GREAT SAND DUNES NATIONAL PARK AND PRESERVE • Our national parks offer a chance to escape noise, hassle and humanity to savor spectacular and soothing slices of nature.

OK, that’s the glittering idea.

But a trip to Yosemite or Yellowstone or Glacier or Rocky Mountain or Grand Canyon can deliver traffic jams, masses of humanity and general agony. Close your eyes at national parks in peak season and wonder if you just arrived in lower downtown Denver in the middle of the weekly Friday night drinking extravaganza.

And yet ...

Solitude and escape can be found at Great Sand Dunes National Park and Preserve, especially now. If you seek a rugged workout and a chance to get away from it all, consider a journey to the Dunes, about a three-hour drive from Colorado Springs. Find a sunny late winter/early spring day with temperatures above 45 and calm winds. Arrive as early as possible, preferably before noon, and you will enjoy the same bounty I did.

I wandered the dunes for 3½ hours, climbing to the highest point of the ocean of sand, and saw one hiker on the journey. A ski trip to Vail or Breckenridge or Monarch carries the possibility of all kinds of thrills, but those trips fail to carry the promise of peace or silence or genuine escape.

The Dunes, especially this time of year, deliver on all those promises.

For those of us who love Colorado, it’s an entertaining and weighty argument/discussion to pick the most wonderful spot among a vast collection of wonderful spots.

I’d go with the hushed vista at the Dunes. You stand there, gazing at glistening mountains in every direction. The Sangre De Cristos. The San Juans.

But, of course, you can stand on hundreds of high points in the state and see mountains.

When you turn left on Colorado 150, a destination like no other beckons. It’s our nation’s ultimate sandbox, 30 square miles worth. It’s a stunning sight, no matter how many times you encounter it. You half expect Lawrence of Arabia to ride over a dune on his camel and ask for directions to Alamosa.

The surprise is nothing new. In 1807, Army Col. Zebulon Pike notified Washington officials that he had discovered a strange and wondrous destination. He described “sandy hills . . . exactly like that of a sea in a storm except as to its color, and not a sign of vegetation.”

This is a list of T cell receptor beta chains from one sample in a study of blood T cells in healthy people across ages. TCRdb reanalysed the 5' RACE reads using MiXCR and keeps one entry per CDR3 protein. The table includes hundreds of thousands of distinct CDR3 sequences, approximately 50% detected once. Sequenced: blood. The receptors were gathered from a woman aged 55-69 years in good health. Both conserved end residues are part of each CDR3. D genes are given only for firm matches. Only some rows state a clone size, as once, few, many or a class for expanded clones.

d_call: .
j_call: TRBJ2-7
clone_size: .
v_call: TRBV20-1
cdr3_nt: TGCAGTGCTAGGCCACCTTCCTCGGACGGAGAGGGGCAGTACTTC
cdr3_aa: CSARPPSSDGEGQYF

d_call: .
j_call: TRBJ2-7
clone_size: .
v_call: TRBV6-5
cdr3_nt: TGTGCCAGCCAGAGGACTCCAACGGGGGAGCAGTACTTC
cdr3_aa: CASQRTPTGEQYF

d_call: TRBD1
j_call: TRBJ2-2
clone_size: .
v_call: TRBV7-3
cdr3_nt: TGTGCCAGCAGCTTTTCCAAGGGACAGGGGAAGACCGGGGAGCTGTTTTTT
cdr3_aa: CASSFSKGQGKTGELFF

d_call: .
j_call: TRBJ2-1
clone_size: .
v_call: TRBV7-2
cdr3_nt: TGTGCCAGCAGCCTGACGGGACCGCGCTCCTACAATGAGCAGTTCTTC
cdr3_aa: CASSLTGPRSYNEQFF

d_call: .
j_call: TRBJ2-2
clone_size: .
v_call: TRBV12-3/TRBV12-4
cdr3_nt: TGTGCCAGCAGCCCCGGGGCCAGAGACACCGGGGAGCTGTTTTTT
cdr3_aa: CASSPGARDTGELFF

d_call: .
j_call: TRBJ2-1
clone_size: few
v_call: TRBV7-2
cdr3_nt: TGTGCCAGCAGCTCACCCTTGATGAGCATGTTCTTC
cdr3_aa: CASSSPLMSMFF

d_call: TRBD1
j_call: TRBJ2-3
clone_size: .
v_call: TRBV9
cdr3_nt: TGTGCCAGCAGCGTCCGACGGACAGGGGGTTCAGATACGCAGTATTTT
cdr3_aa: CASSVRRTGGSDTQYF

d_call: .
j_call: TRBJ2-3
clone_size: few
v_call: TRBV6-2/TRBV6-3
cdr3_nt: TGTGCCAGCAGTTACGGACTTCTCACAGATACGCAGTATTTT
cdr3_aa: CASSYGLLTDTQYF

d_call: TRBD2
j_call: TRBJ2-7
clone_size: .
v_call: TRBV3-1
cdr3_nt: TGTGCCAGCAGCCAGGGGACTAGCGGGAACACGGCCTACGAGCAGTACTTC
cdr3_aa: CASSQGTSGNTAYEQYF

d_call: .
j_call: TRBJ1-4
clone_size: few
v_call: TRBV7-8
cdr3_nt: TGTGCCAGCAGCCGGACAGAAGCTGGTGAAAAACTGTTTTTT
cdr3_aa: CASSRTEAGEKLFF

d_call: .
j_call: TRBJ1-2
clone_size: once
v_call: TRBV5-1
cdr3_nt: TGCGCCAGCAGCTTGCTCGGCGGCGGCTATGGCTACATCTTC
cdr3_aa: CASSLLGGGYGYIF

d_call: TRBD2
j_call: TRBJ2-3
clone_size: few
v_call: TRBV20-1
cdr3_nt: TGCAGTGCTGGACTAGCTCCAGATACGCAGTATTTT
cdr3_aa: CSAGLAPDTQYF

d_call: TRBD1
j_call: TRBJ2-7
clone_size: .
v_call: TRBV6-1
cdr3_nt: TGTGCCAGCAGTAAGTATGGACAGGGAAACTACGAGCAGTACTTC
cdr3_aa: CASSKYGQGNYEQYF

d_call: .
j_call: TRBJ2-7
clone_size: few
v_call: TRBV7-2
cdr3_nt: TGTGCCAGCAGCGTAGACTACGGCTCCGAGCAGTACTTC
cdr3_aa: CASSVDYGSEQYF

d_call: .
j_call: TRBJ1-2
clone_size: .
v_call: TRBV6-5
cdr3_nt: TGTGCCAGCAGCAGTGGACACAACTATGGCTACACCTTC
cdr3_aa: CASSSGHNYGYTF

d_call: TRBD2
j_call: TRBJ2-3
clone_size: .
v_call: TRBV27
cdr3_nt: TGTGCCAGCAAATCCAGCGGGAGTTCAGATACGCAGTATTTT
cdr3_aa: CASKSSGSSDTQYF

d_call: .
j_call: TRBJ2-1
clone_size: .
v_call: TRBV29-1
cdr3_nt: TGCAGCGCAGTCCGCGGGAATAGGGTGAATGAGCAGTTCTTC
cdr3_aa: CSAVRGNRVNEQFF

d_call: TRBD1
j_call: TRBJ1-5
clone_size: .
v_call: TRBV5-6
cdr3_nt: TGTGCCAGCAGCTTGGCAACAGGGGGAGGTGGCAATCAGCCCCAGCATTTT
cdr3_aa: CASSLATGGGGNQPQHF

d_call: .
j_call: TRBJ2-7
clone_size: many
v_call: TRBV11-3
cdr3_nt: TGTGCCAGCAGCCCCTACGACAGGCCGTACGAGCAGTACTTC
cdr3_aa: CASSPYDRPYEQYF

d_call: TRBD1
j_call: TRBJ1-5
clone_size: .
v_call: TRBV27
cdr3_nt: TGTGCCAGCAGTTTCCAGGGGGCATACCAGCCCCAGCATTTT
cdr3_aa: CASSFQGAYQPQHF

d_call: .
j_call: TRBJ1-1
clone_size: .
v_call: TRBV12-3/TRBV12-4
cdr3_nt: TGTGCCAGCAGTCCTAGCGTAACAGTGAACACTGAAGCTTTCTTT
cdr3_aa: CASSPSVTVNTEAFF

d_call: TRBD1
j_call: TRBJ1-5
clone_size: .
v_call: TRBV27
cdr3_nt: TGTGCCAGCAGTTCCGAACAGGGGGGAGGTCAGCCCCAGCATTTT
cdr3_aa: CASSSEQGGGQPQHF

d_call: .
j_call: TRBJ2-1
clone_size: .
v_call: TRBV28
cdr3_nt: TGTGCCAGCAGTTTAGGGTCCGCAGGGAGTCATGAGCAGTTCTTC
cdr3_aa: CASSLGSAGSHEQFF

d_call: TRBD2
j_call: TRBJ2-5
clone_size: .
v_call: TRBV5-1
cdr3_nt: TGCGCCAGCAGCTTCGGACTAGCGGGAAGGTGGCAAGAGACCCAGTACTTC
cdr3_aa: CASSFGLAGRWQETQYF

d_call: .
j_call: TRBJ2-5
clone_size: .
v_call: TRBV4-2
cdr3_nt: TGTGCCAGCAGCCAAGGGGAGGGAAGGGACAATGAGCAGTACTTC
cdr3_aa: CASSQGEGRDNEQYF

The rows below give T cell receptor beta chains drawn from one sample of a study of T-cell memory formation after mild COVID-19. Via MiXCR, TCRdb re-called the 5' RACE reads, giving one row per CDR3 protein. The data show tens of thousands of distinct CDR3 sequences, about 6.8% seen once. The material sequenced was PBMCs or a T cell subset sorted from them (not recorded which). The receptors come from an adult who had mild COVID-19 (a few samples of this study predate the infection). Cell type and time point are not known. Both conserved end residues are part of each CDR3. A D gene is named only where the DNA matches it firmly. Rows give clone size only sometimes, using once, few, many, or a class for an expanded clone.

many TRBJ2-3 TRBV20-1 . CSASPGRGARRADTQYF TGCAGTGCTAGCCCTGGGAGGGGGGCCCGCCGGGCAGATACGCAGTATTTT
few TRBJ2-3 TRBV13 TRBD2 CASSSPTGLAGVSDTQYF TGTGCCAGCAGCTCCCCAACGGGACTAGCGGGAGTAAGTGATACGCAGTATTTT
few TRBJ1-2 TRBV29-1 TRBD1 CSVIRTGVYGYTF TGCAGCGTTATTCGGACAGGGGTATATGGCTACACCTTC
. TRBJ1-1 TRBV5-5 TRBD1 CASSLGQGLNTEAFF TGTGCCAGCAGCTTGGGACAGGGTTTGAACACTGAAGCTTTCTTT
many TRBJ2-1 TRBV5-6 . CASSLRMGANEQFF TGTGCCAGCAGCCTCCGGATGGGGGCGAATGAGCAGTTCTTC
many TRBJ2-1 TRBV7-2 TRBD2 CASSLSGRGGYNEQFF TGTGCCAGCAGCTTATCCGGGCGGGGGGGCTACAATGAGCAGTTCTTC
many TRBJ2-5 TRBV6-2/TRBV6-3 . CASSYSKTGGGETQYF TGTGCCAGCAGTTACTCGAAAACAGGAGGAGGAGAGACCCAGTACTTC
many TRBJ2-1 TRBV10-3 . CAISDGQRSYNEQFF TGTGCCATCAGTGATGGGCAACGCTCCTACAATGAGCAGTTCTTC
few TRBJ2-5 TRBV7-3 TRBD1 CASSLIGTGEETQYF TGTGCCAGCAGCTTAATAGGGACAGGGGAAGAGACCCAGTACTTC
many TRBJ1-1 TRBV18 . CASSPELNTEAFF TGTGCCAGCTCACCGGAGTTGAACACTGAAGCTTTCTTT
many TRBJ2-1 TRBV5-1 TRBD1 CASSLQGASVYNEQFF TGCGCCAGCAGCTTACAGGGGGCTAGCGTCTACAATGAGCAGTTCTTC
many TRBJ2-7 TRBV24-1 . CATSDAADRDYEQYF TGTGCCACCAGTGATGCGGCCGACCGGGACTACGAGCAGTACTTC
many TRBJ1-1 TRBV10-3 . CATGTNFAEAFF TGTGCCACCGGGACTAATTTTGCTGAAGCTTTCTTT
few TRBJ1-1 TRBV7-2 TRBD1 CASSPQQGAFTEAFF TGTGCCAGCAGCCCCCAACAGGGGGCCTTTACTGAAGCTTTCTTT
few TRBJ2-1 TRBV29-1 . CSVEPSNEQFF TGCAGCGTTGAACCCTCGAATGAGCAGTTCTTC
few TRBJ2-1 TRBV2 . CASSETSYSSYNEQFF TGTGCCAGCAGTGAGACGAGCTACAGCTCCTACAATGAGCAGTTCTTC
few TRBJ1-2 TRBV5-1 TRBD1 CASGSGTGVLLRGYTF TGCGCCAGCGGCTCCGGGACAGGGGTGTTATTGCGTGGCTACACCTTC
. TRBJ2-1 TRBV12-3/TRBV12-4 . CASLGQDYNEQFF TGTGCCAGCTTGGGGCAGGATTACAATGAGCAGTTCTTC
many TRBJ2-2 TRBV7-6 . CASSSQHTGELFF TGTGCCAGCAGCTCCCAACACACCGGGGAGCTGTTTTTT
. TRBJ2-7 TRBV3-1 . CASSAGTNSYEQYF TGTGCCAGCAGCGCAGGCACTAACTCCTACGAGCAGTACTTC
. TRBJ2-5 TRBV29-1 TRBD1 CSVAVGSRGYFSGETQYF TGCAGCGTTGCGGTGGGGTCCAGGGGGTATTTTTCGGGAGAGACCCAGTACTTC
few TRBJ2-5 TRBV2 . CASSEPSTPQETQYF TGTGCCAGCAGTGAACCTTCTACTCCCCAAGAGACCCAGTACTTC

I’d like to tell you it’s an easy climb to the top of the dunes, but it’s brutal, especially when the sand is dry. You take a step, then a half step back as the sand falls beneath your feet. The ascent leaves calves throbbing and, as you approach 9,000 feet, lungs hungry for air.

Ah, but the descent. When climbing a mountain, the return journey is easier but still rugged. A climb down the Dunes is all about joy.

After taking an hour or two to climb, you hop and jump your way to the bottom, laughing all the way, in 20 or 30 happy minutes. You will feel exhausted at the top, but the pain evaporates on the rapid return to your car.

If you drive there, consider taking the long route through Cañon City and Salida, which provides a gorgeous stretch along the Arkansas River through Bighorn Sheep Canyon. From Salida, a drive on Colorado 17 over Poncha Pass ends with a glorious ride along a long straightaway where the Sangre De Cristo range almost hugs the road.

In summer, crowds arrive at the Dunes, even though it’s the worst time to visit. On a hot day in August, the sands are scorching,and the lonely and blissful days of winter and spring are gone. Still great, but not tranquil.

Better to go now. To be alone and savor the dunes that resemble, as Pike said, a raging yet frozen storm on the ocean. To recline on the tallest dunes in North America and nap on a gorgeous and warm winter morning. To truly escape.

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